|Publication number||US7926916 B2|
|Application number||US 10/062,217|
|Publication date||Apr 19, 2011|
|Filing date||Jan 31, 2002|
|Priority date||Jan 31, 2002|
|Also published as||DE60328322D1, EP1332878A2, EP1332878A3, EP1332878B1, US20030142172|
|Publication number||062217, 10062217, US 7926916 B2, US 7926916B2, US-B2-7926916, US7926916 B2, US7926916B2|
|Inventors||Charles G. Schmidt, Joseph R. Elliot, James E. Clark|
|Original Assignee||Hewlett-Packard Development Company, L.P.|
|Export Citation||BiBTeX, EndNote, RefMan|
|Patent Citations (14), Referenced by (2), Classifications (8), Legal Events (3)|
|External Links: USPTO, USPTO Assignment, Espacenet|
The present invention generally relates to adhesive joints and, more particularly, to adhesive joints configured to resist degradation in a chemically-hostile environment.
Adhesive joints are widely used in industry to join components. In some applications, an additional requirement placed upon an adhesive joint is that it be resistant to degradation in a chemically-hostile environment. An example of a chemically-hostile environment is the ink storage and delivery system of an inkjet printer.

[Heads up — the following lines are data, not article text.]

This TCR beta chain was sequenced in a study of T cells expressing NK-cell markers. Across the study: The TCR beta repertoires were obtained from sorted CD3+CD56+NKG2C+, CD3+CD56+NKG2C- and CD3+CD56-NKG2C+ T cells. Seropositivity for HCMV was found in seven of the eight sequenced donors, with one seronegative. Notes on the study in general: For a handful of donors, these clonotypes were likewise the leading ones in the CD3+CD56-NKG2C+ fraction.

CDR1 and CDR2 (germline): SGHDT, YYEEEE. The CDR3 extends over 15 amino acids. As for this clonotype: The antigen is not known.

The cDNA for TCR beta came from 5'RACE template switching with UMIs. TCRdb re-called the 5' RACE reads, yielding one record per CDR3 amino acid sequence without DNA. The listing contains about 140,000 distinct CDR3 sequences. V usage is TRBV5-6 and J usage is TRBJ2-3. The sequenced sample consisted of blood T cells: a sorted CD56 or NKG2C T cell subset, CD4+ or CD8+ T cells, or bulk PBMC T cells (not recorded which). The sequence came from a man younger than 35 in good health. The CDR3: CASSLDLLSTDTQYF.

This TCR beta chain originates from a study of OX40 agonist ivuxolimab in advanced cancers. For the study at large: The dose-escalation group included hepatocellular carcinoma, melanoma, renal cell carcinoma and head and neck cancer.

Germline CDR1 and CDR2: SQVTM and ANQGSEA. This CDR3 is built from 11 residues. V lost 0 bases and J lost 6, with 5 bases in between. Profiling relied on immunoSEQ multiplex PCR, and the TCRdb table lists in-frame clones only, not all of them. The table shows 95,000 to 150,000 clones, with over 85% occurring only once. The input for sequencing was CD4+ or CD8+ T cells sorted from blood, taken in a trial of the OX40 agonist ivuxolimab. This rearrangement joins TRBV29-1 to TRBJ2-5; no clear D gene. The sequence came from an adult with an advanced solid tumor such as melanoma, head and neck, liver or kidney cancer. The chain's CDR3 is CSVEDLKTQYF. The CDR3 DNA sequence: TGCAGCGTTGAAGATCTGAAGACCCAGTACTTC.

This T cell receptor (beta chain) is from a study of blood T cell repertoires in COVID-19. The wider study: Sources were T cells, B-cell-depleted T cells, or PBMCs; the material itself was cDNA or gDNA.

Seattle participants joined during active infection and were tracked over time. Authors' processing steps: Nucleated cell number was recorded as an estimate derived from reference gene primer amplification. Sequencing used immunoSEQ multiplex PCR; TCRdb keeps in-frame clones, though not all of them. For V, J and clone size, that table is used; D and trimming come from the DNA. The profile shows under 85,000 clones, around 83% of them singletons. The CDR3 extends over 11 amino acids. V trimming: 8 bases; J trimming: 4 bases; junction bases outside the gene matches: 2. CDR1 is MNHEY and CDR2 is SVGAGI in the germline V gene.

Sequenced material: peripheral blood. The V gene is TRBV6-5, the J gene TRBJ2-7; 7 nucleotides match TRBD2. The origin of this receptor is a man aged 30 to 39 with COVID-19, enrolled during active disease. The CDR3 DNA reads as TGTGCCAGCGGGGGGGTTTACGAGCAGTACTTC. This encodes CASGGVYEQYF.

Inkjet printers have gained wide acceptance. Inkjet printers produce high quality print, are compact and portable, and print quickly and quietly because only ink strikes the paper. An inkjet printer forms a printed image by printing a pattern of individual dots at particular locations of an array defined for the printing medium. The locations are conveniently visualized as being small dots in a rectilinear array. The locations are sometimes referred to as “dot locations”, “dot positions”, or “pixels”. Thus, the printing operation can be viewed as the filling of a pattern of dot locations with dots of ink.